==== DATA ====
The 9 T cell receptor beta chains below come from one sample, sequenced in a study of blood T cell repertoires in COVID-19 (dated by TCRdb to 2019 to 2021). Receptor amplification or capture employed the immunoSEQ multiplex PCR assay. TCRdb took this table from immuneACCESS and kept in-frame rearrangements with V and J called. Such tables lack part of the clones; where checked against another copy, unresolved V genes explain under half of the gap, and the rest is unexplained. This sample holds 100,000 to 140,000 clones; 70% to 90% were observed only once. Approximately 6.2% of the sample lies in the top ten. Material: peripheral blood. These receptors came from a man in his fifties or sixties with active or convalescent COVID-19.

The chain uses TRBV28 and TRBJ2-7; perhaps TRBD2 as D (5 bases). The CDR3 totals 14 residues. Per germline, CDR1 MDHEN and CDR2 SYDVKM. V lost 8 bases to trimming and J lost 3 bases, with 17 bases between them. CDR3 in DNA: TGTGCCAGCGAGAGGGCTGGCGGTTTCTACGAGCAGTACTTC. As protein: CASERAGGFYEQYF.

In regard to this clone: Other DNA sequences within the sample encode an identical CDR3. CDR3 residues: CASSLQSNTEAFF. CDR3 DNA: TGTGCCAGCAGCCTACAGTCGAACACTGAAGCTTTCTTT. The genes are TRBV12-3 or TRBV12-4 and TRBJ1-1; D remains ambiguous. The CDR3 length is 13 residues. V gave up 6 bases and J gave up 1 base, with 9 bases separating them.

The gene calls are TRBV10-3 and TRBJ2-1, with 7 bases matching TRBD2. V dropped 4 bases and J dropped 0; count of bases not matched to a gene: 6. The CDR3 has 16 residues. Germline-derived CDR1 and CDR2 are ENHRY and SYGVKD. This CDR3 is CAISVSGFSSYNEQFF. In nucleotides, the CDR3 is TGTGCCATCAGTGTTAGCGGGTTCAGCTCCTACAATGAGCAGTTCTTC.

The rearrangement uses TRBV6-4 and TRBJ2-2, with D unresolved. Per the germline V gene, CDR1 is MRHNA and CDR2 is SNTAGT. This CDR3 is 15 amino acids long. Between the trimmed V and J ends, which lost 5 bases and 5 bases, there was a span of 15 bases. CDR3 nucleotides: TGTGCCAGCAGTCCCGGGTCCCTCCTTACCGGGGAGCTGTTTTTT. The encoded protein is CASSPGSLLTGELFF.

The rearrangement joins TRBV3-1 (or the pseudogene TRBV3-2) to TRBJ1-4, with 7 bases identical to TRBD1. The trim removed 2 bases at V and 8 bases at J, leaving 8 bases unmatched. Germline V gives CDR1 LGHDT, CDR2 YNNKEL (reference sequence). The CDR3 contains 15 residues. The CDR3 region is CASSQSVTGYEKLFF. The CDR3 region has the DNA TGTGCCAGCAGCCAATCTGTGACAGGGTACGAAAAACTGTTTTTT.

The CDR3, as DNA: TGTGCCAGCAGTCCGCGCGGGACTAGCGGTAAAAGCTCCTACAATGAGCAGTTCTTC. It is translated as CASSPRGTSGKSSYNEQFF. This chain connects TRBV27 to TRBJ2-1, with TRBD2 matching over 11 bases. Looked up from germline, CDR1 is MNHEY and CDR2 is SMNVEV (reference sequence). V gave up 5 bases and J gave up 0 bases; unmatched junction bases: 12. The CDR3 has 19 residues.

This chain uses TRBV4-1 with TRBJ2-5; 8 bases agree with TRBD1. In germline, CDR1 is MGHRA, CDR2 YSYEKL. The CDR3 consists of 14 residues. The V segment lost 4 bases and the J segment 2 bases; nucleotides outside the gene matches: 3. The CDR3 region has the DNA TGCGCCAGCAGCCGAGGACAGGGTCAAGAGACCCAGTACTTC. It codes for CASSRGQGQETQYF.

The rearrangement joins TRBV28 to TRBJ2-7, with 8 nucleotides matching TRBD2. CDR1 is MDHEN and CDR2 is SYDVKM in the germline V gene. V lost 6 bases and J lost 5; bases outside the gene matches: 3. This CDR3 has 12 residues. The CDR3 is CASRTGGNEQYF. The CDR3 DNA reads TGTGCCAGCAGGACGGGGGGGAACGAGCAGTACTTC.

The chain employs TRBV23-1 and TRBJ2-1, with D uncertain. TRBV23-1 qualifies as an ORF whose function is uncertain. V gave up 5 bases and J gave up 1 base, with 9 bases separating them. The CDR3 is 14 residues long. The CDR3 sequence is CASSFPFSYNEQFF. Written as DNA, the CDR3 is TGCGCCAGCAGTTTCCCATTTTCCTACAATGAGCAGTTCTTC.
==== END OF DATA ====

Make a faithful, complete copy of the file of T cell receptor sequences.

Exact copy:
The 9 T cell receptor beta chains below come from one sample, sequenced in a study of blood T cell repertoires in COVID-19 (dated by TCRdb to 2019 to 2021). Receptor amplification or capture employed the immunoSEQ multiplex PCR assay. TCRdb took this table from immuneACCESS and kept in-frame rearrangements with V and J called. Such tables lack part of the clones; where checked against another copy, unresolved V genes explain under half of the gap, and the rest is unexplained. This sample holds 100,000 to 140,000 clones; 70% to 90% were observed only once. Approximately 6.2% of the sample lies in the top ten. Material: peripheral blood. These receptors came from a man in his fifties or sixties with active or convalescent COVID-19.

The chain uses TRBV28 and TRBJ2-7; perhaps TRBD2 as D (5 bases). The CDR3 totals 14 residues. Per germline, CDR1 MDHEN and CDR2 SYDVKM. V lost 8 bases to trimming and J lost 3 bases, with 17 bases between them. CDR3 in DNA: TGTGCCAGCGAGAGGGCTGGCGGTTTCTACGAGCAGTACTTC. As protein: CASERAGGFYEQYF.

In regard to this clone: Other DNA sequences within the sample encode an identical CDR3. CDR3 residues: CASSLQSNTEAFF. CDR3 DNA: TGTGCCAGCAGCCTACAGTCGAACACTGAAGCTTTCTTT. The genes are TRBV12-3 or TRBV12-4 and TRBJ1-1; D remains ambiguous. The CDR3 length is 13 residues. V gave up 6 bases and J gave up 1 base, with 9 bases separating them.

The gene calls are TRBV10-3 and TRBJ2-1, with 7 bases matching TRBD2. V dropped 4 bases and J dropped 0; count of bases not matched to a gene: 6. The CDR3 has 16 residues. Germline-derived CDR1 and CDR2 are ENHRY and SYGVKD. This CDR3 is CAISVSGFSSYNEQFF. In nucleotides, the CDR3 is TGTGCCATCAGTGTTAGCGGGTTCAGCTCCTACAATGAGCAGTTCTTC.

The rearrangement uses TRBV6-4 and TRBJ2-2, with D unresolved. Per the germline V gene, CDR1 is MRHNA and CDR2 is SNTAGT. This CDR3 is 15 amino acids long. Between the trimmed V and J ends, which lost 5 bases and 5 bases, there was a span of 15 bases. CDR3 nucleotides: TGTGCCAGCAGTCCCGGGTCCCTCCTTACCGGGGAGCTGTTTTTT. The encoded protein is CASSPGSLLTGELFF.

The rearrangement joins TRBV3-1 (or the pseudogene TRBV3-2) to TRBJ1-4, with 7 bases identical to TRBD1. The trim removed 2 bases at V and 8 bases at J, leaving 8 bases unmatched. Germline V gives CDR1 LGHDT, CDR2 YNNKEL (reference sequence). The CDR3 contains 15 residues. The CDR3 region is CASSQSVTGYEKLFF. The CDR3 region has the DNA TGTGCCAGCAGCCAATCTGTGACAGGGTACGAAAAACTGTTTTTT.

The CDR3, as DNA: TGTGCCAGCAGTCCGCGCGGGACTAGCGGTAAAAGCTCCTACAATGAGCAGTTCTTC. It is translated as CASSPRGTSGKSSYNEQFF. This chain connects TRBV27 to TRBJ2-1, with TRBD2 matching over 11 bases. Looked up from germline, CDR1 is MNHEY and CDR2 is SMNVEV (reference sequence). V gave up 5 bases and J gave up 0 bases; unmatched junction bases: 12. The CDR3 has 19 residues.

This chain uses TRBV4-1 with TRBJ2-5; 8 bases agree with TRBD1. In germline, CDR1 is MGHRA, CDR2 YSYEKL. The CDR3 consists of 14 residues. The V segment lost 4 bases and the J segment 2 bases; nucleotides outside the gene matches: 3. The CDR3 region has the DNA TGCGCCAGCAGCCGAGGACAGGGTCAAGAGACCCAGTACTTC. It codes for CASSRGQGQETQYF.

The rearrangement joins TRBV28 to TRBJ2-7, with 8 nucleotides matching TRBD2. CDR1 is MDHEN and CDR2 is SYDVKM in the germline V gene. V lost 6 bases and J lost 5; bases outside the gene matches: 3. This CDR3 has 12 residues. The CDR3 is CASRTGGNEQYF. The CDR3 DNA reads TGTGCCAGCAGGACGGGGGGGAACGAGCAGTACTTC.

The chain employs TRBV23-1 and TRBJ2-1, with D uncertain. TRBV23-1 qualifies as an ORF whose function is uncertain. V gave up 5 bases and J gave up 1 base, with 9 bases separating them. The CDR3 is 14 residues long. The CDR3 sequence is CASSFPFSYNEQFF. Written as DNA, the CDR3 is TGCGCCAGCAGTTTCCCATTTTCCTACAATGAGCAGTTCTTC.